It is 2011 and the Melvins are finally taking over. Greet them as liberators. Or conquerors. Singer-guitarist-founder Buzz Osborne has led this band from playing his local Elk's Lodge in rural Washington state — “I have a hunch we're about to get our sinuses cleared!” says some unknown announcer on the Melvins' Mangled Demos From 1983 — to a new home in Los Angeles and the far shores of rock, metal, psychedelia, noise and … about everything but hip-hop so far, and remember that “so far” part.

In their wake you'll find a band called Nirvana (a certain whippersnapper calling himself Kurdt Cobain was a committed fan), as well as an almost-30-year discography that exhilarates some, alienates others and annihilates all. And just ahead of them is an unprecedented Friday-night January residency for Spaceland Productions at the Satellite, where the Melvins will deliver two sets weekly. One is for re-creating existing albums from memory. Like Houdini, Stoner Witch, Bullhead, Lysol, Eggnog — records that put lots of young minds through some vigorous exercise. The other is for whatever the hell they feel like doing. That's a good set of parameters for the Melvins: They know how to do just about everything, but they'll only do just what they want.

Osborne brings it up frequently in interviews: Even after all this time, the Melvins aren't now and aren't going to be what he derisively calls “an oldies act.” But things have actually worked the other way around. Any new young band copping even just the Melvins' early style would very likely get signed to a high-profile heavy-rock label and carry an adjective like “Melvins-esque” as a sign of accomplishment. The world has adjusted to accommodate the Melvins instead of the Melvins adjusting to the world.

And what's old to Osborne is still plenty fresh and exciting to several generations of Melvins fans. “I always felt as though the Melvins were ahead of their time,” says former Spaceland booker Shannon Cornett, who cites setting up this residency as her biggest professional accomplishment.

It's because there's just so much to the Melvins. Someone could dedicate himself completely to just one aspect of what the Melvins do. Like to songs so deliberate and heavy that they exude a physical presence through the speakers, or to the careful and perfect hooks that return a warped echo of bands like KISS and The Who, or to that particular quality that, as long as the Melvins exist, will always be referred to in the press as “sludge.” That's how you get the people who love Houdini, who love Stoner Witch, who love the new double-plus-good incarnation of the band that merges Osborne and drummer Dale Crover with the ferocious duo Big Business (bassist/singer Jared Warren, drummer Coady Willis).

Others could dedicate themselves to the Melvins in totality — not just the sludge but the albums like 2001's Colossus of Destiny, a 59-minute synth piece that could be called atmospheric, as long as you were thinking about the atmosphere on Venus, where space probes corrode and melt in minutes. To this day, Osborne says, they have hard-core fans who can't stand that record. Naturally, it's the very first one they'll play at their residency.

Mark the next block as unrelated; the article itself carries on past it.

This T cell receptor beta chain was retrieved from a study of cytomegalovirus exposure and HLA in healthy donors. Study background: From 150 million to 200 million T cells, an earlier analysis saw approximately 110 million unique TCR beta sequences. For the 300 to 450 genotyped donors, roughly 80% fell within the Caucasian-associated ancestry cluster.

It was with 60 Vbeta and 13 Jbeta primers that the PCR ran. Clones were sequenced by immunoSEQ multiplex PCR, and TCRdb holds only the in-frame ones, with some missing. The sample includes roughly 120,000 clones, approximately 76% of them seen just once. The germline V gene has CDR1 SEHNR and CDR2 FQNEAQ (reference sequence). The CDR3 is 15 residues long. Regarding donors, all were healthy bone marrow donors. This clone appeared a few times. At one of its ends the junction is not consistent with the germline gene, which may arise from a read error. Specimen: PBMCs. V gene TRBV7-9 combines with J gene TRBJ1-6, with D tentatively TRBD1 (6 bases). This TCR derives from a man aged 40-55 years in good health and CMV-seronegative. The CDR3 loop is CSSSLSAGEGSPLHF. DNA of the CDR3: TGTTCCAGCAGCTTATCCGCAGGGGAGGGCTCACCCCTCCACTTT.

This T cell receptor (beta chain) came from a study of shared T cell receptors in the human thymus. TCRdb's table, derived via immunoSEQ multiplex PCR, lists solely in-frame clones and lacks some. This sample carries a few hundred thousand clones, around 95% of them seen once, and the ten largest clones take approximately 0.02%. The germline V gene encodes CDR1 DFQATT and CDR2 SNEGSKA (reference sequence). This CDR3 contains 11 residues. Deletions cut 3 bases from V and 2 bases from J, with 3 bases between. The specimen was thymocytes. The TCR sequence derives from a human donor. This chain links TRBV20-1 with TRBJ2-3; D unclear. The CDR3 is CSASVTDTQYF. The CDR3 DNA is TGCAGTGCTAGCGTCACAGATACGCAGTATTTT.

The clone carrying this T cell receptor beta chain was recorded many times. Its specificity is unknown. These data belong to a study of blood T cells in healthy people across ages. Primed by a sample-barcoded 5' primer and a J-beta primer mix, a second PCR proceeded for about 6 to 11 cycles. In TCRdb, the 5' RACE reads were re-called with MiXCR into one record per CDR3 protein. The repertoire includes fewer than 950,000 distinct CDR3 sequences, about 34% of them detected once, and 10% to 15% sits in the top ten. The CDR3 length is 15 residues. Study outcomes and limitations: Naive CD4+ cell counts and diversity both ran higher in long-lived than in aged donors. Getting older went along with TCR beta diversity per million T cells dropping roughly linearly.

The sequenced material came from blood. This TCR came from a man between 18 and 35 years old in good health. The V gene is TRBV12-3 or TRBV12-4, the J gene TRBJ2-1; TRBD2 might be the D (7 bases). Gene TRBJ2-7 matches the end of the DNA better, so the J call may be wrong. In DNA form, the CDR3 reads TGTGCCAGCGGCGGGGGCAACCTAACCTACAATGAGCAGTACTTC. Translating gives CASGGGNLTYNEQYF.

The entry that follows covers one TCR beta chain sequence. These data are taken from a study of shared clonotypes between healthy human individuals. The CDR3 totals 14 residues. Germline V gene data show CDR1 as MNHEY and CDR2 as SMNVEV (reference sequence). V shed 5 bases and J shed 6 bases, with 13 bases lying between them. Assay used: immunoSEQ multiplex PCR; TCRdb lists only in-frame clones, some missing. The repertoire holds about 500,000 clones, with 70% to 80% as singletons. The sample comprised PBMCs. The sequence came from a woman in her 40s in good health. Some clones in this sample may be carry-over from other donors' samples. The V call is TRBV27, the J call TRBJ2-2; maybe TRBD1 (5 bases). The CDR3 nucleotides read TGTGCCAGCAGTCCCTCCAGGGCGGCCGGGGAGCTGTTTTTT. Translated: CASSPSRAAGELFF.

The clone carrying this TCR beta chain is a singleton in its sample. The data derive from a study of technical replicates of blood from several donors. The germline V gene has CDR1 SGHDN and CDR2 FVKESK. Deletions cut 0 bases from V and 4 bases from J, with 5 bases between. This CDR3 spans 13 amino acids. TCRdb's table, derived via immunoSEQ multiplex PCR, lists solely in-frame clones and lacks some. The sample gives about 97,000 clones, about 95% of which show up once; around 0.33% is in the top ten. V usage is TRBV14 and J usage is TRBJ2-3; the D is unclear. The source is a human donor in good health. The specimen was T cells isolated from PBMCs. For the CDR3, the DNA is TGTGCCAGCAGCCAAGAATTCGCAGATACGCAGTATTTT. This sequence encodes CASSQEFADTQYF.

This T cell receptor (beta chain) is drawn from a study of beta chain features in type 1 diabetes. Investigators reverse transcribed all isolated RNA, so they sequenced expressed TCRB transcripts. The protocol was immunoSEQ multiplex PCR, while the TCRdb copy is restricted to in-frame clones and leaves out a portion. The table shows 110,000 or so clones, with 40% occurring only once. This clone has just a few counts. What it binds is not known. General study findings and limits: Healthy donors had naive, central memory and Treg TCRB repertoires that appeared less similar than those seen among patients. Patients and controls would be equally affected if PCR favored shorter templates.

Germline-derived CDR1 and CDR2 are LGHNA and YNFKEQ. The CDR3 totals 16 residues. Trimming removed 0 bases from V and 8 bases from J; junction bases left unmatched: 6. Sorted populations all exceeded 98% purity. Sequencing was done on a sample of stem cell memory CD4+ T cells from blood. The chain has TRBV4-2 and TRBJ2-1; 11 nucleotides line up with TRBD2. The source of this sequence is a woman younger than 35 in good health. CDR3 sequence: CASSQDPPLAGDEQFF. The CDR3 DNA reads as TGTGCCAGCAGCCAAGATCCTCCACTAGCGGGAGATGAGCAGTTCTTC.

“I don't think that record's that weird, personally,” he says. “Compared to what? That's what people miss out on about us. We have a wide variety of things we like. We have a wide variety of things we wanna do.”

But in a way, what the Melvins do is very focused and simple. Or more correctly, it's what they don't do. Across almost 30 years of music — none of which, Osborne says, he apologizes for, but not all of which he still likes — you will rarely hear the Melvins attempting the middle road. They are a band that reaches for the extremes at every opportunity.

When they make “a rock song,” it is absolutely bristling with everything that makes a song “rock.” It will have as many moving parts and as much propulsive power as a jet engine. It will be as finely plotted as a seaborne invasion plan. It will pant and spasm with vitality like one of those feral children they sometimes drag out from Russian forests. The instruments will twin and triplet and tangle into each other, then snap apart for unexpected neck-wreck pauses. Things will “rip” and “shred” and “kill” and “destroy” and demonstrate the permanent primal efficacy of every praiseful adjective thought up by teenagers mentally replaying Sabbath albums as they wait for some bullshit detention to expire. That is a Melvins “rock” song.

And when they make “a heavy song,” it will bloom from its first note like tar into oil. It will be arranged in giant, open loops to capture and hold breath and unbreathed air. It will reduce successive layers of your speaker cones to their component atoms, and it will attach its own reverberating ghost to you for as long as it takes to open your eyes and recognize your ceiling glaring down at you. That is a Melvins “heavy” song.

And when they make a … well, you get the idea. They do this for everything they do.

At their best, the Melvins eliminate all the half-working, half-there, boring and not-really-necessary, good-enough-for-now contaminants in music. They fight their way up to the heaviest of the heavy, the slowest of the slow, the loudest of the loud. Wherever they decide they're going, they don't stop on the way. They arrive dead or alive — whichever better fits the song. Their most recent album (The Bride Screamed Murder, released last summer on “heavy insane shit” boutique label Ipecac) is one of their strongest, and for Osborne, there's no nostalgia. This residency is four nights of purity. Closer to 50 than 40, he's at what he calls the ultimate age. Why?

“I'm smarter than I've ever been,” he says. “And I'm still young enough to do whatever I want.”

THE MELVINS | 9 p.m. Fridays in January | the Satellite, 1717 Silver Lake Blvd., Silver Lake | $20 | 21-plus |

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